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Today in Christian History
Fire breaks out among the shops lining the Circus Maximus, Rome's chariot stadium. Nero is blamed and tries to deflect blame from himself onto Jews and Christians, soon conducting a full scale persecution of Christians, notorious for the cruelty with which it is carried on.
Martin of Mayence is burned as a heretic at Cologne because he belongs to a sect known as "Friends of God" and refuses to observe the days and hours of prayer and worship commanded by the church, regards all Christians as priests, maintains that outward works have no merit before God, and preaches that the Lord Jesus suffered more in bearing the judgment of God than in enduring the pain of the cross.
Annaken van den Hove becomes the last Anabaptist martyr in Flanders. Catholic theologians determine he deserves death as a heretic and hand him over to the civil authorities who bury him alive.
In London, Edward Winslow, governor of the Plymouth Colony, helped organize theSociety for Propagating the Gospel in New England, for the purpose of converting theAmerican Indians to Christian faith.
Five Massachusetts women were hanged for witchcraft. Fifteen young girls in theSalem community charged as many as 150 citizens in the area with witchcraft during thegreater part of this year.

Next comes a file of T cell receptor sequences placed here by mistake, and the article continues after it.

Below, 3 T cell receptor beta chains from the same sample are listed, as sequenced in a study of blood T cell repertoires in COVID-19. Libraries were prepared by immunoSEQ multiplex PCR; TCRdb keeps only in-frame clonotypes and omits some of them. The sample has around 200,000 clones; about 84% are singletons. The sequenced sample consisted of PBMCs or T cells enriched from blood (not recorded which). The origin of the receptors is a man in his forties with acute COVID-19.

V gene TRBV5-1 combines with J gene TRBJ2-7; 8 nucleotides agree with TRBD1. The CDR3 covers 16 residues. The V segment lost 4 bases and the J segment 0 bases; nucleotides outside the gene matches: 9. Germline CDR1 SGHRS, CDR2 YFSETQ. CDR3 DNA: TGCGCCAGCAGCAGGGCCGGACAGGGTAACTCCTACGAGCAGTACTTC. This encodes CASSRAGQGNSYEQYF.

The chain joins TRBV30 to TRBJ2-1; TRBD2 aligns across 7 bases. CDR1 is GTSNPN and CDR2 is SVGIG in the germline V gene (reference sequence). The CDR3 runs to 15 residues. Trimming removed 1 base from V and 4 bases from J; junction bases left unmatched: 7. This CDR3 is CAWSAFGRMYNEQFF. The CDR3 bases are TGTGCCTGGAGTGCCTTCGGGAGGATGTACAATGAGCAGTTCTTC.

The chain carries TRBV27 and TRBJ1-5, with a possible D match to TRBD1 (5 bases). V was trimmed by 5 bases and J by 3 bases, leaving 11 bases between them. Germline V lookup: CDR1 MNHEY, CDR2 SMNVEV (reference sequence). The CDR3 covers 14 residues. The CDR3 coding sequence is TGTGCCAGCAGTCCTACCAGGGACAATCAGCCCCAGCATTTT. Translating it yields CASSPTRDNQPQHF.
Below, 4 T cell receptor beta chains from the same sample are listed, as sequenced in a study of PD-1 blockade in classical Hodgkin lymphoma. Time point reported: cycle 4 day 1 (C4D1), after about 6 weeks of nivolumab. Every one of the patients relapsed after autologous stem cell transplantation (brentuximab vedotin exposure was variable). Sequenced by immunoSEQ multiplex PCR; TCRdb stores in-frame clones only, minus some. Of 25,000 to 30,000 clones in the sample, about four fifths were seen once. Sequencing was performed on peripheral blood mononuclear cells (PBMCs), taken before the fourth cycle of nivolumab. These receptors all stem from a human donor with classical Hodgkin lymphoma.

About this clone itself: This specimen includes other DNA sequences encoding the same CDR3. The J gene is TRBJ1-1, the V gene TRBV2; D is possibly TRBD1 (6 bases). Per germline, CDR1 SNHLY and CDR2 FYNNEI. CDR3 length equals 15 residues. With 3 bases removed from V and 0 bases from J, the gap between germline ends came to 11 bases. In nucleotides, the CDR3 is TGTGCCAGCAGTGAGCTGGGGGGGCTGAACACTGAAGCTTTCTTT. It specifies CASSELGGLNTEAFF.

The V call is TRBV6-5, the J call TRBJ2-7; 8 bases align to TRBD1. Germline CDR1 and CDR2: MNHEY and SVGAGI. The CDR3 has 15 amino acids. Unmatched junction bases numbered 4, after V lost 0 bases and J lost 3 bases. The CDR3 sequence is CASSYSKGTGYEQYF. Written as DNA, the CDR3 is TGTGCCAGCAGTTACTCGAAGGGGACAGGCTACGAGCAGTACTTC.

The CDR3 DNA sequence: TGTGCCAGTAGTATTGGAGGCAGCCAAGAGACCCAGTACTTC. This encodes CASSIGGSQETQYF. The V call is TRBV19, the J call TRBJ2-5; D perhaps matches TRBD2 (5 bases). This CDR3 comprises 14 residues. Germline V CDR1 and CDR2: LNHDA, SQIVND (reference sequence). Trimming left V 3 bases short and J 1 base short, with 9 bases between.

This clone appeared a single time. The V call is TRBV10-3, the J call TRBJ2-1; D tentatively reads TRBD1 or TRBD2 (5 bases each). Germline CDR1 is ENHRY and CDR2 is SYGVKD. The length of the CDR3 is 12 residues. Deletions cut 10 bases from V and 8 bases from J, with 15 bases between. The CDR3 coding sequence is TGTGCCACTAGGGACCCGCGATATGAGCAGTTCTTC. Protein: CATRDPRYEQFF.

The American Unitarian Association was founded by members of the liberal wing ofthe Congregational churches in New England.
Death of Christmas Evans, one of the most notable Welsh preachers.
More than three hundred men and women assemble in the Wesleyan Chapel at Seneca Falls, New York, for the first formal convention to discuss "the social, civil, and religious condition and the rights of women." The event will be called the birthplace of the women's rights movement. Men are not allowed into the convention until the second day.
John Joseph Hughes is consecrated as the first Roman Catholic Archbishop of New York.
Construction began on the Liverpool Cathedral in England. The cathedral wascompleted 20 years later and consecrated on this same date in 1924.
© 1987-2020, William D. Blake. Portions used by permission of the author, from "Almanac of the Christian Church"